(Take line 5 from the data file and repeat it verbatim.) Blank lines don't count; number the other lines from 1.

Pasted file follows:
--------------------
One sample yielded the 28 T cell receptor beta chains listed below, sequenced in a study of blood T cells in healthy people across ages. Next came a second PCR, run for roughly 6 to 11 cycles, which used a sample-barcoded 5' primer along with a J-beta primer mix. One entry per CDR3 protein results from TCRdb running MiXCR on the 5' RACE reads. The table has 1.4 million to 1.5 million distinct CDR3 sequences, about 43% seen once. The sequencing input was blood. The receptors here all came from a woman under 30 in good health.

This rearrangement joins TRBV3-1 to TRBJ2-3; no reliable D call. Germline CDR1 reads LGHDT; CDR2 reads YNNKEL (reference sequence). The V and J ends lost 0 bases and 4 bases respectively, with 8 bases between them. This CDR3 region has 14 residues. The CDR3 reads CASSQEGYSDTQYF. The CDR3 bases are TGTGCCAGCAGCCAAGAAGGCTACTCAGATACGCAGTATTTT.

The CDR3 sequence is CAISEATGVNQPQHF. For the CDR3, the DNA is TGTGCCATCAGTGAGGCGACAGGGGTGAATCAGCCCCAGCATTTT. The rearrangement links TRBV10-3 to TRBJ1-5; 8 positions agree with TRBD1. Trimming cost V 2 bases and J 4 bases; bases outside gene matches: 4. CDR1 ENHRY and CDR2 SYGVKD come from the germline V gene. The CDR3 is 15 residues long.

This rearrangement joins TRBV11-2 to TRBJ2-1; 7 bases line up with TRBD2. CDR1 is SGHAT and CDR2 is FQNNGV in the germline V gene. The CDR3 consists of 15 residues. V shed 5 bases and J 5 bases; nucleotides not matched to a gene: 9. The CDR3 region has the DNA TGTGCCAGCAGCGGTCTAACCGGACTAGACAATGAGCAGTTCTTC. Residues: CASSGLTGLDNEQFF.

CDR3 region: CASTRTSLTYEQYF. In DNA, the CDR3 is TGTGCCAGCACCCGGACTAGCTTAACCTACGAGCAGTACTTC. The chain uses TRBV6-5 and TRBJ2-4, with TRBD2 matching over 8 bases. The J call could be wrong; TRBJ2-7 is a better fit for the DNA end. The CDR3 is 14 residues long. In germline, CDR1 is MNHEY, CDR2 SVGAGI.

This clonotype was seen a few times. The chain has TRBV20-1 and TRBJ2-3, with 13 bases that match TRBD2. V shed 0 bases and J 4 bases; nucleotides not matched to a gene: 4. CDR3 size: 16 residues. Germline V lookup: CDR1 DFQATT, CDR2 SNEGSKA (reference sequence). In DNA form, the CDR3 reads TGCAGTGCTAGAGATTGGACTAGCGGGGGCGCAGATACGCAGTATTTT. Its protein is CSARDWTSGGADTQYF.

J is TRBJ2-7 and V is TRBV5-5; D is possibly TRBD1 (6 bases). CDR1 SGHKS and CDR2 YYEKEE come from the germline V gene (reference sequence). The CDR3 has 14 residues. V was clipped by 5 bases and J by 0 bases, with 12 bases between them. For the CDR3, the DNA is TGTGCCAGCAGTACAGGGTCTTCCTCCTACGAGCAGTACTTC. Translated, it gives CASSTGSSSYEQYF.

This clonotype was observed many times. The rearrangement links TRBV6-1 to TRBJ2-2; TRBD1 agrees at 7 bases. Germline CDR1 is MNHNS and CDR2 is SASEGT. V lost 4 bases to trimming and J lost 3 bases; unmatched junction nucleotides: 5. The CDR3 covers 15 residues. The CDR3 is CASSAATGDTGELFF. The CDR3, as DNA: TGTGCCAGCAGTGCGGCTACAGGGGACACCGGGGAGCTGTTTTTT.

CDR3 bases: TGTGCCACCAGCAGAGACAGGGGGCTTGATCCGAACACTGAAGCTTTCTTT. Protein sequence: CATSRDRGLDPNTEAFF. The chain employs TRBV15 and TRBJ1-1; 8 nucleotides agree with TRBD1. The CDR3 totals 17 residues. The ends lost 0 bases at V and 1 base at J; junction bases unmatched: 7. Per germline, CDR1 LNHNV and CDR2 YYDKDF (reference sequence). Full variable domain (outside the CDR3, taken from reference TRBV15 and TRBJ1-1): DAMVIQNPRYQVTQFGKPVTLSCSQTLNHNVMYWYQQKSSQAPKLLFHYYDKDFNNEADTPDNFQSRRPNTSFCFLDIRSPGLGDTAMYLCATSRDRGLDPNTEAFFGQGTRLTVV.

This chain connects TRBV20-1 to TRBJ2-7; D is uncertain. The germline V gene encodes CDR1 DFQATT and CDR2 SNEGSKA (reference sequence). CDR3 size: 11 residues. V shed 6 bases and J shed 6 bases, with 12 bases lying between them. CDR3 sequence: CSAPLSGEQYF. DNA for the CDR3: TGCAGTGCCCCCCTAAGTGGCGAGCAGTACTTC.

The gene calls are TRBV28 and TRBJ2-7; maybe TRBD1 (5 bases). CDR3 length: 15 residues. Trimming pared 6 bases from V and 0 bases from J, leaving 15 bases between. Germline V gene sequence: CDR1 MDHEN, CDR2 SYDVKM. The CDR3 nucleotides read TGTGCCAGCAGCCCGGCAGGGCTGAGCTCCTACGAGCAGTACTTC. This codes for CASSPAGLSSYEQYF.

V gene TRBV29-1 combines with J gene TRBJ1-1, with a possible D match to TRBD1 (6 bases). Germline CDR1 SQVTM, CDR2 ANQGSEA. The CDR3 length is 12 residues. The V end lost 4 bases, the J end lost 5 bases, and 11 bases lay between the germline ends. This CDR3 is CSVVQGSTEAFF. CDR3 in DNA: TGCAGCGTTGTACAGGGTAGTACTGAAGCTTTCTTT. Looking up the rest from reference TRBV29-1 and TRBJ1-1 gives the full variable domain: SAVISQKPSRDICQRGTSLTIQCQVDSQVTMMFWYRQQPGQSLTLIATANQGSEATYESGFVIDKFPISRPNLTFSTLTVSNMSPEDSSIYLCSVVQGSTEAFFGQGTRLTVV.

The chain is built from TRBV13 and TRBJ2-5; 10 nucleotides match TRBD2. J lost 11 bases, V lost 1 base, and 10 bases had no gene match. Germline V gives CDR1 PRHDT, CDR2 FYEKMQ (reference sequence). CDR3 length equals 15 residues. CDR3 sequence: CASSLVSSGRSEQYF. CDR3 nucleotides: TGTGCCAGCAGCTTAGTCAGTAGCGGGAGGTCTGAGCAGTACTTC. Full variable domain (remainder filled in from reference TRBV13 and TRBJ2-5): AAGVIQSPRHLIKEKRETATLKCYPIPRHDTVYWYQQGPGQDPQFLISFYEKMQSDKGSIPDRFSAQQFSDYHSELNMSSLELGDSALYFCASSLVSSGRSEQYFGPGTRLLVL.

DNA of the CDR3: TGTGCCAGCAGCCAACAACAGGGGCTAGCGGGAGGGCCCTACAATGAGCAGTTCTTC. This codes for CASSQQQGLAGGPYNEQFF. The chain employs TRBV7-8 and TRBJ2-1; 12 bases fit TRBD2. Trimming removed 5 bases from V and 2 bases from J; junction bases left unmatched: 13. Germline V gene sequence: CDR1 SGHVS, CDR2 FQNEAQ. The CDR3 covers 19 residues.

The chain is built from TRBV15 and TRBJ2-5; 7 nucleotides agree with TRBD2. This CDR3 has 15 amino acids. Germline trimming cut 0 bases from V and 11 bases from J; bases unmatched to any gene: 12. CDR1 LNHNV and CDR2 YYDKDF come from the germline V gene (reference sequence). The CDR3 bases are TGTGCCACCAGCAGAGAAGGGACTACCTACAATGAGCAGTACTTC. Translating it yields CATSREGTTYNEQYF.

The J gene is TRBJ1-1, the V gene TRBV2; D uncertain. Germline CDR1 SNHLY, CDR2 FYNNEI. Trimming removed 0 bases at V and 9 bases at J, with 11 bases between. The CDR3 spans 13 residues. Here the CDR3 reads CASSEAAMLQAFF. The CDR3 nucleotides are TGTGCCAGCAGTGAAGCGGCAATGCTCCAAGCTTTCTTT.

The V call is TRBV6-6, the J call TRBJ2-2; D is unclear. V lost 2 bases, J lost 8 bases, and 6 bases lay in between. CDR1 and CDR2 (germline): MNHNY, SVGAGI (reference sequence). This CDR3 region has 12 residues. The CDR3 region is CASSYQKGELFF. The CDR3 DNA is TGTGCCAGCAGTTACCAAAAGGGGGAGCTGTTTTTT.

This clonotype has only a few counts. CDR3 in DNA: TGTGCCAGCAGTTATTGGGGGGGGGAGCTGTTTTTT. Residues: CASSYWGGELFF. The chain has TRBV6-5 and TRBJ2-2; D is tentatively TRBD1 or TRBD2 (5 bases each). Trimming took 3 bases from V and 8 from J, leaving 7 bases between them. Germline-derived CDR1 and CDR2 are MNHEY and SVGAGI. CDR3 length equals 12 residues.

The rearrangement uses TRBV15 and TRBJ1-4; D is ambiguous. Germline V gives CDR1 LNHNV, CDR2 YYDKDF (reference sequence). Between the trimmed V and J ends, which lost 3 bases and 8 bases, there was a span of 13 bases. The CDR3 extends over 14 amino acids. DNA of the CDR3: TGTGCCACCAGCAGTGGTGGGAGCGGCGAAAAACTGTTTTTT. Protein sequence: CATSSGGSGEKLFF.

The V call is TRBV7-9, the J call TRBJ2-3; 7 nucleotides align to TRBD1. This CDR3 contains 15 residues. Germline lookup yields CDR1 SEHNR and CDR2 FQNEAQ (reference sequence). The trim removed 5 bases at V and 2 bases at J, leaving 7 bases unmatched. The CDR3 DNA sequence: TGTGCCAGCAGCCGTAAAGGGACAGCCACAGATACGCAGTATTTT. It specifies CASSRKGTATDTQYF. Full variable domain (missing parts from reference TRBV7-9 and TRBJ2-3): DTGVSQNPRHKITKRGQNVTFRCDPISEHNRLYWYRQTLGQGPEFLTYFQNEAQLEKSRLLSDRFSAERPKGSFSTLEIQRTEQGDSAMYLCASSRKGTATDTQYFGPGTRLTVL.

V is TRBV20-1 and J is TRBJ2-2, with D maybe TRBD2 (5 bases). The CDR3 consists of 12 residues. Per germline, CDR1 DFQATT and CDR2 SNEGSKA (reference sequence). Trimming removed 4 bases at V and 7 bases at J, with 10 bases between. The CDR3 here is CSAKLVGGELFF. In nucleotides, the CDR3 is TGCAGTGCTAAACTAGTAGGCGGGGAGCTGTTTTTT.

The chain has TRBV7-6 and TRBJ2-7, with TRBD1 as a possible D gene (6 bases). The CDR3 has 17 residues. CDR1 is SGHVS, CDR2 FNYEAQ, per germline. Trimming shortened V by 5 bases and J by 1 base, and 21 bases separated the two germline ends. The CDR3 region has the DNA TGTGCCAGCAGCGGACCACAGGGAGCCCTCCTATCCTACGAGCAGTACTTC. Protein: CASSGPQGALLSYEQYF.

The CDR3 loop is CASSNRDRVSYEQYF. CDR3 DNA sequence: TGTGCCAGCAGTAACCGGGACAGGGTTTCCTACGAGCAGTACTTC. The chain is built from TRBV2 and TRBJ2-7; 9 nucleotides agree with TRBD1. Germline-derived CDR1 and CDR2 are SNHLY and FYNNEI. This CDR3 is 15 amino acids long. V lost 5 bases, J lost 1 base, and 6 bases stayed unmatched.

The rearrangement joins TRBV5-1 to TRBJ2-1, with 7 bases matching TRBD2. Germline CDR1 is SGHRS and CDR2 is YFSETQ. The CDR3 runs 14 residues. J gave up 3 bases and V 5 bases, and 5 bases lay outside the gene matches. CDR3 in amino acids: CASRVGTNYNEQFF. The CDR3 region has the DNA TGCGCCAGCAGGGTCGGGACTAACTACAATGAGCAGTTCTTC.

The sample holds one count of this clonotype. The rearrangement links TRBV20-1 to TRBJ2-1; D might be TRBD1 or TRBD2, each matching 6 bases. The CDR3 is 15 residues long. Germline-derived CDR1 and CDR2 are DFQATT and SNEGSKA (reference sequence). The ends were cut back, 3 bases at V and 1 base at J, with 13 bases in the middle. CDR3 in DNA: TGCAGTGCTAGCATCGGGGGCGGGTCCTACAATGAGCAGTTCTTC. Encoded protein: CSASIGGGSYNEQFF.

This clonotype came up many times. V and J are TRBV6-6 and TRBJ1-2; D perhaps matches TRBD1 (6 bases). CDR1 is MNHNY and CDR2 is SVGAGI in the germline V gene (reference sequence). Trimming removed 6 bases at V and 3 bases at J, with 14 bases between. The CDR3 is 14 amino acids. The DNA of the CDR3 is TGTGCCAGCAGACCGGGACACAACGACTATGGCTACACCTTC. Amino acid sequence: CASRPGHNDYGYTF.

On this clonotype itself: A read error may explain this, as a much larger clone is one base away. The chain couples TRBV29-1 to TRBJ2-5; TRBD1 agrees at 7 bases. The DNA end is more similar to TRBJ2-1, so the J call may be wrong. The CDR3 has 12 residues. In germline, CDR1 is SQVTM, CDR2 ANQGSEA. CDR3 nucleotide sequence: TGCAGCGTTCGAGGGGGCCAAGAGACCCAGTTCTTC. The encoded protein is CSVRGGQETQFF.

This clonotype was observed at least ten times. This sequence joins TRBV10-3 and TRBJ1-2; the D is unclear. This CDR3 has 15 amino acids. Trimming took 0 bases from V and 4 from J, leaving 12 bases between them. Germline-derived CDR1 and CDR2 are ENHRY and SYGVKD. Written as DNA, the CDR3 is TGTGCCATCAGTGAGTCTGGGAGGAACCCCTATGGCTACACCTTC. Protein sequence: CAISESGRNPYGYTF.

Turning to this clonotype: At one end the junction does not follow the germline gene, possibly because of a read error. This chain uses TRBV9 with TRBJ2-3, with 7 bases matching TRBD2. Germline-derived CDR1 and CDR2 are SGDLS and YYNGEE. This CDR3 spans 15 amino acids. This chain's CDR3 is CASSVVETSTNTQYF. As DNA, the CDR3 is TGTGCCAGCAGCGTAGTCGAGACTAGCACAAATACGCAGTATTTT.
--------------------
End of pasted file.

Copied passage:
CDR3 region: CASTRTSLTYEQYF. In DNA, the CDR3 is TGTGCCAGCACCCGGACTAGCTTAACCTACGAGCAGTACTTC. The chain uses TRBV6-5 and TRBJ2-4, with TRBD2 matching over 8 bases. The J call could be wrong; TRBJ2-7 is a better fit for the DNA end. The CDR3 is 14 residues long. In germline, CDR1 is MNHEY, CDR2 SVGAGI.